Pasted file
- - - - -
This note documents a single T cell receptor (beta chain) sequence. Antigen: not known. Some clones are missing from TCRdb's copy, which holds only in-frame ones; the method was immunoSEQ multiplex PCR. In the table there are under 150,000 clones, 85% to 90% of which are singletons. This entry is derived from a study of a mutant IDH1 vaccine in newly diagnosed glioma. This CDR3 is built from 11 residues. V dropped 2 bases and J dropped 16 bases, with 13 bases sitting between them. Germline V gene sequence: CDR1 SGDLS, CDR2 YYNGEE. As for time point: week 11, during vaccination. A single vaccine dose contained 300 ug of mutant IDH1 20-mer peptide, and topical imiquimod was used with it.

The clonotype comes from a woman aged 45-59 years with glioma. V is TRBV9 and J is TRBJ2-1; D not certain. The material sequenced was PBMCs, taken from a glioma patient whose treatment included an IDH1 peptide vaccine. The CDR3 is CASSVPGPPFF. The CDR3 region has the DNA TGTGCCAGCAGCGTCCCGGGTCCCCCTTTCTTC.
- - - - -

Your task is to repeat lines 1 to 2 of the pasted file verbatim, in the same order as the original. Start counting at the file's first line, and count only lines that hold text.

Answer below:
This note documents a single T cell receptor (beta chain) sequence. Antigen: not known. Some clones are missing from TCRdb's copy, which holds only in-frame ones; the method was immunoSEQ multiplex PCR. In the table there are under 150,000 clones, 85% to 90% of which are singletons. This entry is derived from a study of a mutant IDH1 vaccine in newly diagnosed glioma. This CDR3 is built from 11 residues. V dropped 2 bases and J dropped 16 bases, with 13 bases sitting between them. Germline V gene sequence: CDR1 SGDLS, CDR2 YYNGEE. As for time point: week 11, during vaccination. A single vaccine dose contained 300 ug of mutant IDH1 20-mer peptide, and topical imiquimod was used with it.

The clonotype comes from a woman aged 45-59 years with glioma. V is TRBV9 and J is TRBJ2-1; D not certain. The material sequenced was PBMCs, taken from a glioma patient whose treatment included an IDH1 peptide vaccine. The CDR3 is CASSVPGPPFF. The CDR3 region has the DNA TGTGCCAGCAGCGTCCCGGGTCCCCCTTTCTTC.